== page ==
Any Ray of Hope for the Indian National Congress?

The Indian National Congress, renowned as the architect of modern India and often referred to as the grand old party, still holds significant sway nationwide. However, as India approaches its 18th Lok Sabha election, even the Congress party itself doesn’t foresee surpassing the 272 – mark threshold independently. Despite its pivotal role in the Indian independence movement and subsequent politics, the party now grapples with mounting a substantial challenge against Modi’s potential third term in the upcoming general election. Despite being the second-largest party in parliament, it falls short of the necessary strength to secure the official opposition leader post, lacking a mere 10% of total Lok Sabha seats. This situation highlights issues of faltering leadership, nepotism, and dynastic politics, demonstrating how these factors can erode a political organization over time. With its participation in the newly formed INDIA alliance for the impending election, the prospects of forming a government seem dim. The lingering question persists: Can the Indian National Congress reclaim its former influence and prestige?

The prevailing uncertainty stems from a noticeable lack of leadership within the party. The absence of strong leaders often undermines political entities. Through its preference for the Nehru dynasty, the Congress party marginalized other noteworthy leaders, resulting in the formation of splinter factions that have significantly diminished the INC’s national standing. Additionally, the neglect to cultivate leaders at the state level has led to the loss of several states. Increasingly, remaining leaders are defecting to the BJP, encouraged by governmental restrictions on Congress funding and the BJP’s use of investigative agencies against Congress figures. Despite Rahul Gandhi’s prominence within the party as the current leader from the Nehru Family, both he and his sister Priyanka Gandhi remain hesitant to directly confront Modi, potentially contributing to a lack of confidence in the current leadership.

However, the INC is currently in the process of announcing its candidates, though it is contesting fewer seats than in previous elections. The final allocation of seats will be determined by a formula established after deliberations within the INDIA alliance. Despite some dissatisfaction with Modi’s prolonged tenure and his emphasis on Hindutva and Hindu unity to consolidate votes, Congress aims to bring attention to issues such as unemployment and socio-economic challenges. However, financial constraints, fund freezes, and media outlets aligned with the BJP have hindered the dissemination of Congress’s manifesto. Media coverage has largely focused on narratives of Hindu unity and the construction of the Ayodhya temple, overshadowing Congress’s campaign efforts. Despite attempts to revive caste politics to divide Hindu vote banks, these efforts have yet to yield significant results. Furthermore, the BJP has successfully fragmented the Muslim vote bank by supporting regional and Islamic parties like AIMIM in the previous election.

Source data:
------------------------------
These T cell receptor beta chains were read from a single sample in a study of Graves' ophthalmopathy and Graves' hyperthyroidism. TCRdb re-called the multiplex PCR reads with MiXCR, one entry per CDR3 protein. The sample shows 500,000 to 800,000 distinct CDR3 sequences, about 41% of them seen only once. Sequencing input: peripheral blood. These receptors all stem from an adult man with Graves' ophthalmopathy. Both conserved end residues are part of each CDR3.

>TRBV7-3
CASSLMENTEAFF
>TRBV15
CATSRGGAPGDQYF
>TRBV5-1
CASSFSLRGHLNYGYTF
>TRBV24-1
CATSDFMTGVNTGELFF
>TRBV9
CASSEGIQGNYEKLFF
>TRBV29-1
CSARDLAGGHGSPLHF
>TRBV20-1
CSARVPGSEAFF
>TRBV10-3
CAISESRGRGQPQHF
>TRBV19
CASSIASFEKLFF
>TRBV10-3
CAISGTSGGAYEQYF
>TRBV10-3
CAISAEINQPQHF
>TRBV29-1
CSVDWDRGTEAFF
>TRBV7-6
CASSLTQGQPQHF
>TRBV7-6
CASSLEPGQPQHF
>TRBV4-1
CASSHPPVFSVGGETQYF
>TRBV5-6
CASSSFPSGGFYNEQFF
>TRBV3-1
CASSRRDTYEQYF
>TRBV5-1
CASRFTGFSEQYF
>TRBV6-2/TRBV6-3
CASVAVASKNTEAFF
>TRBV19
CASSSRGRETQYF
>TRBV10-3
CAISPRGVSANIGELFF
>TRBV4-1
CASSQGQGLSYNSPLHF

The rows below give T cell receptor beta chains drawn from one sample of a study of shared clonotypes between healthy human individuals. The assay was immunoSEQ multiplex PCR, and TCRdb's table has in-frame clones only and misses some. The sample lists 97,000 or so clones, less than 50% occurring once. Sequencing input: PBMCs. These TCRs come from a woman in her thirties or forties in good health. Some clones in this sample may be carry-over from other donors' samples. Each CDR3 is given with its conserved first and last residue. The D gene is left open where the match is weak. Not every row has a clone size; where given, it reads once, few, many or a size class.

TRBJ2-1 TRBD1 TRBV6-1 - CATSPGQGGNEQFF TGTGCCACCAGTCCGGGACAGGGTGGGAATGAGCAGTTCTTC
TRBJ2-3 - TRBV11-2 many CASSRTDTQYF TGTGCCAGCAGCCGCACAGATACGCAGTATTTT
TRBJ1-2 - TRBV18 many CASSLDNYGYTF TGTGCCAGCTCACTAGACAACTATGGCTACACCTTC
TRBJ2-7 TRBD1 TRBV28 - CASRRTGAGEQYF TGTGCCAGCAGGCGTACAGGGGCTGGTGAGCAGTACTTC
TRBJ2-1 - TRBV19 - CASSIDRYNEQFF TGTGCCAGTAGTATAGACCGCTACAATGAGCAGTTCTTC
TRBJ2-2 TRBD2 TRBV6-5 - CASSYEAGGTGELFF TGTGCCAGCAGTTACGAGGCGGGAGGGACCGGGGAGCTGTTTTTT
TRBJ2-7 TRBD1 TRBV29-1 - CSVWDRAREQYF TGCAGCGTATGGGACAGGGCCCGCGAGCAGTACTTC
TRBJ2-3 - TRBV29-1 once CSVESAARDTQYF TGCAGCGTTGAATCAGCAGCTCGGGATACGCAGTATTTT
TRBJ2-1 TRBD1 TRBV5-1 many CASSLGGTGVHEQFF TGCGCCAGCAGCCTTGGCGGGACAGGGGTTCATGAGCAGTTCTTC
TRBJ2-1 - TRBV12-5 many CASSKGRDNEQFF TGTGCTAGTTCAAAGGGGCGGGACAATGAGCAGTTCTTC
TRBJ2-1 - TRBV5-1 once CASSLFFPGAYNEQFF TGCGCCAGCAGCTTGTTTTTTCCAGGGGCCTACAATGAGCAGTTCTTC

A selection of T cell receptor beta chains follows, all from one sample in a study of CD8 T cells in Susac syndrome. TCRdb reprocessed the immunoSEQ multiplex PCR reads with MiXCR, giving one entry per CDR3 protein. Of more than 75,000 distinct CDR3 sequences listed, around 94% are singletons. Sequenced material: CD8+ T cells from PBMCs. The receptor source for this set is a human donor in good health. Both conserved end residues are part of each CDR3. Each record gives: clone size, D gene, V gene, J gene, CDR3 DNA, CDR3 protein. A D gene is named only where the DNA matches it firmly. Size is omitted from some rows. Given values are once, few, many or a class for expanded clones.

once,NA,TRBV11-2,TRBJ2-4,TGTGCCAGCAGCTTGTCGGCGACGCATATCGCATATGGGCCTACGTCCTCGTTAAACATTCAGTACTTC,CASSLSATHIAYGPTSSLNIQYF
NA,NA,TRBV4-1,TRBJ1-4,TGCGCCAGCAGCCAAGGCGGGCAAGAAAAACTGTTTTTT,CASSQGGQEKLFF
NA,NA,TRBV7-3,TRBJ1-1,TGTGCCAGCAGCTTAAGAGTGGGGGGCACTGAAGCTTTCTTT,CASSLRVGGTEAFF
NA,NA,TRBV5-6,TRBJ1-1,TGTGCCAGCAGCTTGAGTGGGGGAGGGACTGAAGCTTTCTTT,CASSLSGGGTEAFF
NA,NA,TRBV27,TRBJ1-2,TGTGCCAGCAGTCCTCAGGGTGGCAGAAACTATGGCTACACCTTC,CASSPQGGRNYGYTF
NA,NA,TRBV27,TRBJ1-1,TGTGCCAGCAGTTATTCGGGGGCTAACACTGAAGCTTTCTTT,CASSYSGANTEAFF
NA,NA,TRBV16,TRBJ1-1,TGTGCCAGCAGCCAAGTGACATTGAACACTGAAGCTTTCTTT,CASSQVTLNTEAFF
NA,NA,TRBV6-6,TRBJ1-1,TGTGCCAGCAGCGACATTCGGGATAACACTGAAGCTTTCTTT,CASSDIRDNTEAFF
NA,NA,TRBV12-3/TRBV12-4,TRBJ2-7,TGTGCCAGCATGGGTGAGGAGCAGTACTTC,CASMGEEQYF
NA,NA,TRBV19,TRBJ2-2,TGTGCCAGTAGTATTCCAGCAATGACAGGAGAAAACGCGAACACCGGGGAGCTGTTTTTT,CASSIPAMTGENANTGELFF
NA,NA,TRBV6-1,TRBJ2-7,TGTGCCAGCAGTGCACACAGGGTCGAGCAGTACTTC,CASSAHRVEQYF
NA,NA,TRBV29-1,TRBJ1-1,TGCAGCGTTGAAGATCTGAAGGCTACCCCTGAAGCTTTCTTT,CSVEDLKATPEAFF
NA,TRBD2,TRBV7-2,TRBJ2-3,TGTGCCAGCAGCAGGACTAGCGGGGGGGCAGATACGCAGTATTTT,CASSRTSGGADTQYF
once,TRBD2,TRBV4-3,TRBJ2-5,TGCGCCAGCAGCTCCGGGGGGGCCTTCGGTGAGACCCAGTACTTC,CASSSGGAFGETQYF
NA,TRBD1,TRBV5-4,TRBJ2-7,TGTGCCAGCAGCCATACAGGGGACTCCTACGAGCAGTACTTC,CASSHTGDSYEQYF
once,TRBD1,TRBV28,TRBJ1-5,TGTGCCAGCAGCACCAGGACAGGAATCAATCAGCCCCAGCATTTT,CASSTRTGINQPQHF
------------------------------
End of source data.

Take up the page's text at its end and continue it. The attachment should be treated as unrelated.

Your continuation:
Although some undemocratic tendencies from the BJP contribute to the current dilemma of INC, political analysts also hold INC accountable. Some INC leaders still anticipate replicating the election results of 2004, when all opinion polls projected INC’s loss but it formed the government. However, analysts argue that the party is in a weaker state than in 2004. INC’s prospects rely on strengthening their party’s foundation, which entails identifying and promoting new national-level figures, given Rahul Gandhi’s declining appeal; he has already failed to effectively challenge Modi. If Congress can present a strong contender against Modi, it could potentially attract all the anti-Modi votes. Yet, there is potential for Congress to address this gap. Moreover, investing in the development of state and local leaders is vital for building a robust foundation. In crucial states like Uttar Pradesh, Maharashtra, West Bengal, and Bihar, once strongholds of the INC and where numerous Lok Sabha seats are at stake, Congress faces significant challenges. Without winning more seats from these states, INC cannot form a government in New Delhi. While Congress is weak in these areas, BJP is increasingly successful, and these states contribute significantly to Modi’s successful tenure. Restoring the party’s former prominence in these states is crucial for achieving its aspirations in Delhi. Without addressing these core issues, merely forming random alliances, Congress’s return to power remains a mere aspiration.

The BJP’s significant strength has raised concerns about potential authoritarian tendencies, emphasizing the urgent need for Congress to stage a comeback. A robust opposition nationwide is crucial for safeguarding democracy, serving as a vital check against unchecked authority. However, Congress appears hesitant to pursue bold initiatives or launch vigorous campaigns, compounded by the Nehru family’s reluctance to cede control. This reluctance impedes the party’s ability to form alliances with local parties, some of which have distanced themselves due to concerns about dynastic politics. Additionally, the BJP’s tactics, such as imprisoning opposition leaders and enticing defections through financial incentives and threats, present formidable obstacles. Moreover, the freezing of the main party’s funds hampers Congress’s ability to engage effectively in elections. It is imperative for Congress to acknowledge its shortcomings, assert itself as a legitimate opposition entity, and adopt proactive measures to uphold Indian democracy. Failing to do so risks undermining India’s democratic principles, potentially leading to a de facto single-party system.